Wreck Reef Bank, taken at low water, August 1803

This is one of Westall's ten paintings of Matthew Flinders' Australian voyage (1801-03) that the Admiralty commissioned from 1809 (ZBA7914, 7935-7936, 7938-7944): they were completed over the next three years. It closely follows a drawing by Westall ('View of Wreck Reef Bank, taken at low water, Terra Australis') now in the National Library of Australia, on which it is based.

After Flinders' 'Investigator' was condemned as unseaworthy at Sydney in 1803, ending his Australian survey, he embarked with Westall as passengers in HM sloop 'Porpoise' to return to England, in company with the storeship 'Cato' and the Indiaman 'Bridgewater'. They sailed on 10 August 1803 but on the 17th both 'Porpoise' and 'Cato' ran aground 800 miles north of Sydney, on a sandbank subsequently known as Wreck Reef (or Reefs), part of the Great Barrier Reef. Both were quickly holed by coral and the larger 'Cato' broke up. Three men were lost but everyone else escaped onto a nearby dry bank, where they camped as shown in the painting, having salvaged what they could (including many but not all of Westall's drawings). The grounded and dismasted hull of the 'Porpoise' (a Spanish-built packet schooner captured in 1799) can be seen at far left. The 'Bridgewater' sailed on and later reported both ships lost without survivors. After nearly ten days without sign of help, Flinders then sailed back to Sydney in the 'Porpoise's' cutter and returned with the 29-ton schooner 'Cumberland', the schooner 'Frances' and the East Indiaman 'Rolla', which was bound for Canton, to pick people up. The 'Frances' took a few people back to Sydney: the majority, including Westall, went on to China in 'Rolla' as the next stage homeward. He first did some brief work there and then more during three months at Bombay before reaching England again in 1804. Flinders sailed directly from Wreck Reef for England with a selected volunteer crew in the 'Cumberland', but was detained on Mauritius as a prisoner of war for nearly six years after putting in there for repairs, owing to the schooner's leaky condition. Although Flinders had a French passport, this had been made out for 'Investigator', not personally for him and his crew in any other ship, and his high-handed approach to General Decaen, the French governor (who decided to treat him as a spy), was not well calculated to gain co-operative and early release. He only reached England again in October 1810.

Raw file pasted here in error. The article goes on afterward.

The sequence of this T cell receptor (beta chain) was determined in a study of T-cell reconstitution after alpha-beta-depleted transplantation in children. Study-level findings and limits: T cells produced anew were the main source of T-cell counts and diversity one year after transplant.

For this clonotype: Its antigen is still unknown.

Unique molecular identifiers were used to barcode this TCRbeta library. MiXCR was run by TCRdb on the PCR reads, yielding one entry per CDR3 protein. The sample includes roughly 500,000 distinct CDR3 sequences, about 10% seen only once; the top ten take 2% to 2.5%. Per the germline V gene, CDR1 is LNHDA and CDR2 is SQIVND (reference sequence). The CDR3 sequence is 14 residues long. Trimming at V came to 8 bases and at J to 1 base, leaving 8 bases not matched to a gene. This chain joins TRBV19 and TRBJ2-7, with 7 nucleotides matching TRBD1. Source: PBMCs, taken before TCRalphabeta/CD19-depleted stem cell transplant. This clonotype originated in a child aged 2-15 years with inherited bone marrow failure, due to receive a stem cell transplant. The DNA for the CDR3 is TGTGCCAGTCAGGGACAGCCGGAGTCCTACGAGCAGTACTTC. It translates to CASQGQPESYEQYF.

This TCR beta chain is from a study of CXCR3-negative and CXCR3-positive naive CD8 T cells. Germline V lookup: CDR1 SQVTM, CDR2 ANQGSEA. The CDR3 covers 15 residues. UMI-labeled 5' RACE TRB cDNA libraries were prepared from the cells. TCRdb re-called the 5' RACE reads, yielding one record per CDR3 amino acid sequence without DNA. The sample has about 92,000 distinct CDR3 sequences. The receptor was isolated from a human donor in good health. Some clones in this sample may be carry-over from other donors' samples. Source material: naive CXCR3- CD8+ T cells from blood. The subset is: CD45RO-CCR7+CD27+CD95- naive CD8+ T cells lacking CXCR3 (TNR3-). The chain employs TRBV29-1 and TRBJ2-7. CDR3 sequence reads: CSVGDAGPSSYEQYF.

The image was engraved as one of the plates in Flinders ‘A Voyage to Terra Australis' (1814, and also separately published that year in Westall's 'Views of Australian Scenery'). It is the last plate in vol. 2, illustrating the dated journal text about the incident. For other notes on the group see ZBA7914.

Object Details

ID: ZBA7935
Collection: Fine art
Type: Painting
Display location: Not on display
Creator: Westall, William
Date made: 1809-1812
Credit: National Maritime Museum, Greenwich, London
Measurements: Painting: 610 mm x 896 mm; Frame size: 795 x 1055mm

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